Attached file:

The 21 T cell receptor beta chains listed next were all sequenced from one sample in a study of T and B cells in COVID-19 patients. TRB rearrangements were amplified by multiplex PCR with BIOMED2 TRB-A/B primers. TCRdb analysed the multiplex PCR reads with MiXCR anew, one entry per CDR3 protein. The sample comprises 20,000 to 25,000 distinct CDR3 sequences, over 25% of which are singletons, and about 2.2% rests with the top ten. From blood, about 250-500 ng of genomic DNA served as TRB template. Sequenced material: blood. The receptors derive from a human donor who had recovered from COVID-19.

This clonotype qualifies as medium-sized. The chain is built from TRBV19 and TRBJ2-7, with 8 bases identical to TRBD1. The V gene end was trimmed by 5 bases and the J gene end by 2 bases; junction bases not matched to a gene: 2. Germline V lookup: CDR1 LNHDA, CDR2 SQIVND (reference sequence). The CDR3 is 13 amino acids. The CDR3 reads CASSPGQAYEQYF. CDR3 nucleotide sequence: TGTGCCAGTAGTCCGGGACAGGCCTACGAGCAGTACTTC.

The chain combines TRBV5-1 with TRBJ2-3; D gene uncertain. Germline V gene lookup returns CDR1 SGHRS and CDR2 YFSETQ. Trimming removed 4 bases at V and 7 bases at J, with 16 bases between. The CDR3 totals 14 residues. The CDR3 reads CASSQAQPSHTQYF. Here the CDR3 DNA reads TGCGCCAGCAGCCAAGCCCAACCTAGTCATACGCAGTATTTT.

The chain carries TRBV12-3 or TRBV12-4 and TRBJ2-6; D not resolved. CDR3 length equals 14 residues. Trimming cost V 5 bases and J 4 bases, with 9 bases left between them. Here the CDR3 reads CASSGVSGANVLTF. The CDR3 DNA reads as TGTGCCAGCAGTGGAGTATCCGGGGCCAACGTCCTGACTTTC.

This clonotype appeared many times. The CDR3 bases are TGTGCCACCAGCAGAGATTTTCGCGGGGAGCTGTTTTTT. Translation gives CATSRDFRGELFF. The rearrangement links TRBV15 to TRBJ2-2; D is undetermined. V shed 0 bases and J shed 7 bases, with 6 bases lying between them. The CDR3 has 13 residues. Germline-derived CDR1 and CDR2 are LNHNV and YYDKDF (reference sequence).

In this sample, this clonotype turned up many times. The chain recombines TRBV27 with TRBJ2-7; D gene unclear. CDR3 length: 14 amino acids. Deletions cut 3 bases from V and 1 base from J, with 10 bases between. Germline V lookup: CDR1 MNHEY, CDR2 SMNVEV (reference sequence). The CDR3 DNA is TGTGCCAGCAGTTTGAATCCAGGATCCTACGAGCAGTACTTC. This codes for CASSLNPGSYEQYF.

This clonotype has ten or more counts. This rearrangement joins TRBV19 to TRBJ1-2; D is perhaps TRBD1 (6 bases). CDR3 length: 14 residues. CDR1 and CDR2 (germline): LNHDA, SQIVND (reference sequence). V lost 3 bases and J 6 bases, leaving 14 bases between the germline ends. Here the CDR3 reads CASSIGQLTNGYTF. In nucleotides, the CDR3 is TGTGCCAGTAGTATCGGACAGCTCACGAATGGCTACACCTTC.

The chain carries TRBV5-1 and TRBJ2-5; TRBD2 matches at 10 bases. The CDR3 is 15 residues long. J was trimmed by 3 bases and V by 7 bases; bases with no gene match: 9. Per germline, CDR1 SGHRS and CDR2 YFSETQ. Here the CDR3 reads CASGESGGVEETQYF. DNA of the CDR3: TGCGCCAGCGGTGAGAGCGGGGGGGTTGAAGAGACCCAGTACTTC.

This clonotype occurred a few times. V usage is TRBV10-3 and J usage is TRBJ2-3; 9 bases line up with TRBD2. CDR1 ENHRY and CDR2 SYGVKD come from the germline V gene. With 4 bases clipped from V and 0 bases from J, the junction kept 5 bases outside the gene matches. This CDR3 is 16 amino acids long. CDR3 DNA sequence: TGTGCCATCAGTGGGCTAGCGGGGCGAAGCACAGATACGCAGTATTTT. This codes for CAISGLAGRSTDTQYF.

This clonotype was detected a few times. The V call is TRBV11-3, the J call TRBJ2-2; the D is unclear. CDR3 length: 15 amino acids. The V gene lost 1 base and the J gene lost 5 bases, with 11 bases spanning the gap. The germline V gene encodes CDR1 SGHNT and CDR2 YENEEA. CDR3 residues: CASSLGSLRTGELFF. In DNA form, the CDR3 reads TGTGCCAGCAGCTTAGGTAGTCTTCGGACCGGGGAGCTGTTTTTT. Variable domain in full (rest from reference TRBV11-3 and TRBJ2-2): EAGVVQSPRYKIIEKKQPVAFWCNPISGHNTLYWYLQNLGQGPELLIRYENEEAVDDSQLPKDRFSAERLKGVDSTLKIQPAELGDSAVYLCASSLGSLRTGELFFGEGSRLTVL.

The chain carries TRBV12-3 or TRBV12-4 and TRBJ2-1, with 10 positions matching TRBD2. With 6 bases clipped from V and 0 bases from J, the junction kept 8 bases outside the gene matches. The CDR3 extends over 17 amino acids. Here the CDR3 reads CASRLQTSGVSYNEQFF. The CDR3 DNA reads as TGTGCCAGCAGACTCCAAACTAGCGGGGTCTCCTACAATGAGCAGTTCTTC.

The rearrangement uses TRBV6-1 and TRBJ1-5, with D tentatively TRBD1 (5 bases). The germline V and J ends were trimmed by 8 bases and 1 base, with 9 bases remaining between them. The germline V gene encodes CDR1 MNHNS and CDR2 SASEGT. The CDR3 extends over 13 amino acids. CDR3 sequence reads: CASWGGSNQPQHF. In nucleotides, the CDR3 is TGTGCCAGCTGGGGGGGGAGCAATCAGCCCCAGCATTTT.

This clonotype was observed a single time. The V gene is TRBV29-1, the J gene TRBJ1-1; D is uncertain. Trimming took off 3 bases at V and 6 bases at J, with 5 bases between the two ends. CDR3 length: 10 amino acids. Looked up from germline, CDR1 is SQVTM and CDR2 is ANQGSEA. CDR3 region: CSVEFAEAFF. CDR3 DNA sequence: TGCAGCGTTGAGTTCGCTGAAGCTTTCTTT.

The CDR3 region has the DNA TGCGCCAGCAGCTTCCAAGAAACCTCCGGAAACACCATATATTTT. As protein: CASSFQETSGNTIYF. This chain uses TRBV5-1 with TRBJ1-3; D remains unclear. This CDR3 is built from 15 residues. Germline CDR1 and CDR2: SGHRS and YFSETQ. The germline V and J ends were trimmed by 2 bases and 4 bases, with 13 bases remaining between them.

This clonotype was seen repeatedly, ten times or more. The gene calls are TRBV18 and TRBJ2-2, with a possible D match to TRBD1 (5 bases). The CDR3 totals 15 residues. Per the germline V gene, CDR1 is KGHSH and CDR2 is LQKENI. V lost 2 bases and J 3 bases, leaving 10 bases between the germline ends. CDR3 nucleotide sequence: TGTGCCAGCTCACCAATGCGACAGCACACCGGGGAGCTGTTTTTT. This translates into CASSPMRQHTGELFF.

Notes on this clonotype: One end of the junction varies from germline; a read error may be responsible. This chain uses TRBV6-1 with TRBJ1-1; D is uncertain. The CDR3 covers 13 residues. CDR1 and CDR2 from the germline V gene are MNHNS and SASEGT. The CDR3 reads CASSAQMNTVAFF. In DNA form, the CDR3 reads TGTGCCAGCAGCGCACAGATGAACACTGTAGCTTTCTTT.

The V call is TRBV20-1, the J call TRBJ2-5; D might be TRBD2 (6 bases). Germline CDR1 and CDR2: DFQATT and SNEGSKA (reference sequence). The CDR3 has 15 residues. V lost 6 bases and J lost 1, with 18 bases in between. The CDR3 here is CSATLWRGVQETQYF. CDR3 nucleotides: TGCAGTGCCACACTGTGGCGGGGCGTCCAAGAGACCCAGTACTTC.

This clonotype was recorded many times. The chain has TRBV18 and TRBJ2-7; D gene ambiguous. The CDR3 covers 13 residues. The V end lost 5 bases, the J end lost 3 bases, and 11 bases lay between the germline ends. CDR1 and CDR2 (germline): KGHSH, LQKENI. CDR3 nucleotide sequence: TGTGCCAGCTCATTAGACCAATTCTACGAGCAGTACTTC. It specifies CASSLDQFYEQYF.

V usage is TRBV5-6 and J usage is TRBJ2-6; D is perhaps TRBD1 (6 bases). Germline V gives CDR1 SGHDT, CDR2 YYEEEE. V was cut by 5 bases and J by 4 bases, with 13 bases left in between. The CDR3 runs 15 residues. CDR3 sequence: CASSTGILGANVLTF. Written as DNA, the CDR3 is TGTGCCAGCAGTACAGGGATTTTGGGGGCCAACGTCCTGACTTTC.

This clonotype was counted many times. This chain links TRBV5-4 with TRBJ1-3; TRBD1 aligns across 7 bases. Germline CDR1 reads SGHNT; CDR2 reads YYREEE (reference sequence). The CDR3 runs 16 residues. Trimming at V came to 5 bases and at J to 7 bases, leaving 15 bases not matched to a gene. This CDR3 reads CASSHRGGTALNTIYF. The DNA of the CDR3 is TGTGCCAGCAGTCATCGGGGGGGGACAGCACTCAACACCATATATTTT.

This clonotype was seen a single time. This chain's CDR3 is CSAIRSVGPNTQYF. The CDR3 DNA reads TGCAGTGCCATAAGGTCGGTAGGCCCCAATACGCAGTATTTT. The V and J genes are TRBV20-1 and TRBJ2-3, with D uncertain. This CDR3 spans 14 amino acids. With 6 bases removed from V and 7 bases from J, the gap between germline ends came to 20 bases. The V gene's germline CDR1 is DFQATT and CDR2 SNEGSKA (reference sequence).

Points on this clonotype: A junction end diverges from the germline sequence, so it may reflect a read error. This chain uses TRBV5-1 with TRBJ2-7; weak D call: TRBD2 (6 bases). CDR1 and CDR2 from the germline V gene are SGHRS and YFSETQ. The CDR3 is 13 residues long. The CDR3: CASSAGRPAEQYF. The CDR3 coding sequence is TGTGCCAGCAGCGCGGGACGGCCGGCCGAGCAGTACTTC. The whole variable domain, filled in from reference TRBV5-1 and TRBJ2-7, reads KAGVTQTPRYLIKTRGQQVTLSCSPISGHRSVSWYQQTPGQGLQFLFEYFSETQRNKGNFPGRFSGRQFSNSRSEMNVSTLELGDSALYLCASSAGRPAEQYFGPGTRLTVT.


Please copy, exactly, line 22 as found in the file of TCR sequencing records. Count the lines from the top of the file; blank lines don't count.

Points on this clonotype: A junction end diverges from the germline sequence, so it may reflect a read error. This chain uses TRBV5-1 with TRBJ2-7; weak D call: TRBD2 (6 bases). CDR1 and CDR2 from the germline V gene are SGHRS and YFSETQ. The CDR3 is 13 residues long. The CDR3: CASSAGRPAEQYF. The CDR3 coding sequence is TGTGCCAGCAGCGCGGGACGGCCGGCCGAGCAGTACTTC. The whole variable domain, filled in from reference TRBV5-1 and TRBJ2-7, reads KAGVTQTPRYLIKTRGQQVTLSCSPISGHRSVSWYQQTPGQGLQFLFEYFSETQRNKGNFPGRFSGRQFSNSRSEMNVSTLELGDSALYLCASSAGRPAEQYFGPGTRLTVT.